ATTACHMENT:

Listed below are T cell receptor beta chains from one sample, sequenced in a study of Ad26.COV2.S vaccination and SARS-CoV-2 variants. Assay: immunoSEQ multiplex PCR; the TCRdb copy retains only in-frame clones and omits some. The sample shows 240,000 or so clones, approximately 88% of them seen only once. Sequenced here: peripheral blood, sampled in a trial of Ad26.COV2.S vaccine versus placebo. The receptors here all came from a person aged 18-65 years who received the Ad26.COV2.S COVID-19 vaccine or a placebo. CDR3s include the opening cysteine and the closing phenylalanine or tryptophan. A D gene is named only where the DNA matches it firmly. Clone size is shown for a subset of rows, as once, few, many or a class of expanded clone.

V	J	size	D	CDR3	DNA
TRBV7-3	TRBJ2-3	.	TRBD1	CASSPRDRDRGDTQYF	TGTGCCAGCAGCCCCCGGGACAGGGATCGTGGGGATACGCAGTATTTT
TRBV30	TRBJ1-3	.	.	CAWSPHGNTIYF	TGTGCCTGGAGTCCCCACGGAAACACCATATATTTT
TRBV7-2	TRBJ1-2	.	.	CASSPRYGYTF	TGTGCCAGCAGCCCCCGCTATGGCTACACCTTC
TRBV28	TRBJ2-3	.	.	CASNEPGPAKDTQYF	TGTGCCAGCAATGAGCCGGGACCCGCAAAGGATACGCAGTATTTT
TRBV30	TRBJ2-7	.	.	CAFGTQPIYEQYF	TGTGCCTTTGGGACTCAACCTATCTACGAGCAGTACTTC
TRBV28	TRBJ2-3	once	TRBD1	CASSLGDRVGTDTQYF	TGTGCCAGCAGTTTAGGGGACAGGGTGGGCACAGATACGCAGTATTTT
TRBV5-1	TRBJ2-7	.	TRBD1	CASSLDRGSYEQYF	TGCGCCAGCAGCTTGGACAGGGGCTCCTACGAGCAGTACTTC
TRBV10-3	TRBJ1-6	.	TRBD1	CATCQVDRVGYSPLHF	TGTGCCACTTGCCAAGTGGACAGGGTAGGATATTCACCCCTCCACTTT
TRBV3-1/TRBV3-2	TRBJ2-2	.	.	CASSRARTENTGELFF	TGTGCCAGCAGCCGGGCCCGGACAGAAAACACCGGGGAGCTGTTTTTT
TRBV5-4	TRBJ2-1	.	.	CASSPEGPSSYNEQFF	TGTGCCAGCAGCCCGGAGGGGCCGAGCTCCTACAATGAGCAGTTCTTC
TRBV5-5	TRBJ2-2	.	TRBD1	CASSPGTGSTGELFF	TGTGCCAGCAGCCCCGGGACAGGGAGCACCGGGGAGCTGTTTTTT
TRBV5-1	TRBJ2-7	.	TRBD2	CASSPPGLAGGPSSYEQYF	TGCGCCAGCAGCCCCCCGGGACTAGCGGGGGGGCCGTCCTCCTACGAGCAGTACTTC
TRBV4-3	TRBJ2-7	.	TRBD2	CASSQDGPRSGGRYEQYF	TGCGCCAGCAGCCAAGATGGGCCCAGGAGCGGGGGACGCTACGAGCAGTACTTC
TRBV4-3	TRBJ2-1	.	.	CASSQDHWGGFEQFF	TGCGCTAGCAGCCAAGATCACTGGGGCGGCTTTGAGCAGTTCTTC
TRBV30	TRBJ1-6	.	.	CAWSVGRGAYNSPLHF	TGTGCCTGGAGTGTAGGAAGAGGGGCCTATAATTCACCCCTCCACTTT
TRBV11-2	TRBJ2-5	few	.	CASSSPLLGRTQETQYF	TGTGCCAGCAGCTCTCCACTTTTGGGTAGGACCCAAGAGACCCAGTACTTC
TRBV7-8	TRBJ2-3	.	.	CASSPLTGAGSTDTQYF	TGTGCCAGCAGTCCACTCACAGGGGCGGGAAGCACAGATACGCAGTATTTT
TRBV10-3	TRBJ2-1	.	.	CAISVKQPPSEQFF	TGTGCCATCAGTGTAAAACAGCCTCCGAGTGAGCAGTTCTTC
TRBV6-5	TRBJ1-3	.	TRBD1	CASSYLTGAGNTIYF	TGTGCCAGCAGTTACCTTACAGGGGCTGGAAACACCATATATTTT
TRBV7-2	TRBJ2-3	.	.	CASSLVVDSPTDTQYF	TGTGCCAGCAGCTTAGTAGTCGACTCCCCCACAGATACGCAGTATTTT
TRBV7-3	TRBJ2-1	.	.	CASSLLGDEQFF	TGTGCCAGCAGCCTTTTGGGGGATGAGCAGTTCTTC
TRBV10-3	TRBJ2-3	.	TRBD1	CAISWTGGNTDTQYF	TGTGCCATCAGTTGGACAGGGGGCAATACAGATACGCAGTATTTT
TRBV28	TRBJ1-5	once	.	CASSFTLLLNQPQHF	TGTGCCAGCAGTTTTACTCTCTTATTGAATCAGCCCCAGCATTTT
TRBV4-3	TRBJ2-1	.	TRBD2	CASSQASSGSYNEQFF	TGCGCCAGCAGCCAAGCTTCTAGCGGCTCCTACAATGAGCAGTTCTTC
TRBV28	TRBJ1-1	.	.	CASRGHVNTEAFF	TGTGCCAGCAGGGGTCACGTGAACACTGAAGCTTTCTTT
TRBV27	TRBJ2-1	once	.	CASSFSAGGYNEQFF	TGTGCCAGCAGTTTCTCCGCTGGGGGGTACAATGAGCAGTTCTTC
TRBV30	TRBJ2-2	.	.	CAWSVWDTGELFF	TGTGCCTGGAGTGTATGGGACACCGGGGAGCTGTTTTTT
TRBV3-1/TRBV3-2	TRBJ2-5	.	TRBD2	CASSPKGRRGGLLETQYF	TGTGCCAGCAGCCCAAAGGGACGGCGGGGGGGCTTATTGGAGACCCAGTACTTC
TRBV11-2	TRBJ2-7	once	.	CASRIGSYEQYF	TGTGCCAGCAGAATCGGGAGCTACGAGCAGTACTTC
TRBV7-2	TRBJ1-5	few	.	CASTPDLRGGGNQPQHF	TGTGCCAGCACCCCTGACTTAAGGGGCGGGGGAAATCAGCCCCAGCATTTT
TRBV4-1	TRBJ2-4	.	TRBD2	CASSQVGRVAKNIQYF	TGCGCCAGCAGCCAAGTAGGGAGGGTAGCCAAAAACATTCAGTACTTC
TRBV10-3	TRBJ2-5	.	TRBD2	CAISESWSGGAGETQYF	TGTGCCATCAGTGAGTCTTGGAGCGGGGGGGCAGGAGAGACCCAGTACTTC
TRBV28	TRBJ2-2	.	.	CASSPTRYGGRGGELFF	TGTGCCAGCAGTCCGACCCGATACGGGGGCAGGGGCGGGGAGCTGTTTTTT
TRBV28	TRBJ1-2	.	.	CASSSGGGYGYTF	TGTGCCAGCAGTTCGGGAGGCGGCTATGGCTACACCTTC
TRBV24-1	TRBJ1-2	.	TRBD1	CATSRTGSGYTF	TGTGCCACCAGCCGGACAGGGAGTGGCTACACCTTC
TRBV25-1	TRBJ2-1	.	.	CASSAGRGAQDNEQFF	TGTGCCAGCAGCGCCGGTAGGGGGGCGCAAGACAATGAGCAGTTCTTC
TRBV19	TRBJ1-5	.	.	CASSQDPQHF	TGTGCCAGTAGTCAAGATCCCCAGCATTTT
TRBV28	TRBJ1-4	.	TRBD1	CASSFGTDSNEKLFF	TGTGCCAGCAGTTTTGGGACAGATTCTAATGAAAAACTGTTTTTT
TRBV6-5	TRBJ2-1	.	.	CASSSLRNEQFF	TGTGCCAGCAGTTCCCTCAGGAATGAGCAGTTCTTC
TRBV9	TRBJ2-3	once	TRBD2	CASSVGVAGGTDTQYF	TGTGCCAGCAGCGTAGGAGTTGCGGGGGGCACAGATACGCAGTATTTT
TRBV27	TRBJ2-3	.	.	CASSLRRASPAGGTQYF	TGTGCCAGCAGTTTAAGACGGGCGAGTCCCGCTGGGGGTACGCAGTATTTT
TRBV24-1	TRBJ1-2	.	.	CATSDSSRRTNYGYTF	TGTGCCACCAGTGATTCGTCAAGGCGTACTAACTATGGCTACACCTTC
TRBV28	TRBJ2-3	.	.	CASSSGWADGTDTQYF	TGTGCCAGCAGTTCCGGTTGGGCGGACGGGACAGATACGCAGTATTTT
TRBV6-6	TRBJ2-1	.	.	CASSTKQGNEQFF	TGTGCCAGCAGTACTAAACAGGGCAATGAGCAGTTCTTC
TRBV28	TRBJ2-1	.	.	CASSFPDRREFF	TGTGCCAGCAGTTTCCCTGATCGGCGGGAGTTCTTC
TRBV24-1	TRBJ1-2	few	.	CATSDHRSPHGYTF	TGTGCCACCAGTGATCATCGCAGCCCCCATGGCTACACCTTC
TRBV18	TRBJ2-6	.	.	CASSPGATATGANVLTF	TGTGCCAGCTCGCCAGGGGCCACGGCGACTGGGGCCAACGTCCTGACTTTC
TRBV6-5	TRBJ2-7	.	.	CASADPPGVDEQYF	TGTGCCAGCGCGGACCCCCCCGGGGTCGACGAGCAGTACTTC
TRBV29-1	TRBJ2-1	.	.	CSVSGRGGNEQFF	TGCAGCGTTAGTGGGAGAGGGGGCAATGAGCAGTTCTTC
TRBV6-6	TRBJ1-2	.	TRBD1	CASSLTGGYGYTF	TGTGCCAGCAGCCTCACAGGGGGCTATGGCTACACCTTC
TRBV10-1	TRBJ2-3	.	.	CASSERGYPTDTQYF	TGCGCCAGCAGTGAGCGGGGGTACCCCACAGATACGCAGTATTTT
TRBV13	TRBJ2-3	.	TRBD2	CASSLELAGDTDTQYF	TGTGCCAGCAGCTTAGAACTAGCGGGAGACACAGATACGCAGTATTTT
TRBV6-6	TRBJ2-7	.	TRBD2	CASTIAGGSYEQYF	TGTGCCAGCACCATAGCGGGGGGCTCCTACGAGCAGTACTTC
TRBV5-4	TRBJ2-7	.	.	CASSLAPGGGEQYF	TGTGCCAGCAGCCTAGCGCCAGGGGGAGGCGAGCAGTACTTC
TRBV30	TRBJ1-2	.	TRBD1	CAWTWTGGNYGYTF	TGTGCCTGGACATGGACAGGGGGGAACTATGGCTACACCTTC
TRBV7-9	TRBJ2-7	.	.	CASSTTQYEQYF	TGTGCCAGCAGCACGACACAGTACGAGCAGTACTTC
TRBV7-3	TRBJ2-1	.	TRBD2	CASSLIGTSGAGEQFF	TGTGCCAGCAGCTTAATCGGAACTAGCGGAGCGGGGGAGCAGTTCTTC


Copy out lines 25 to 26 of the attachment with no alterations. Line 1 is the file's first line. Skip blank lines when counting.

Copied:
TRBV28	TRBJ1-5	once	.	CASSFTLLLNQPQHF	TGTGCCAGCAGTTTTACTCTCTTATTGAATCAGCCCCAGCATTTT
TRBV4-3	TRBJ2-1	.	TRBD2	CASSQASSGSYNEQFF	TGCGCCAGCAGCCAAGCTTCTAGCGGCTCCTACAATGAGCAGTTCTTC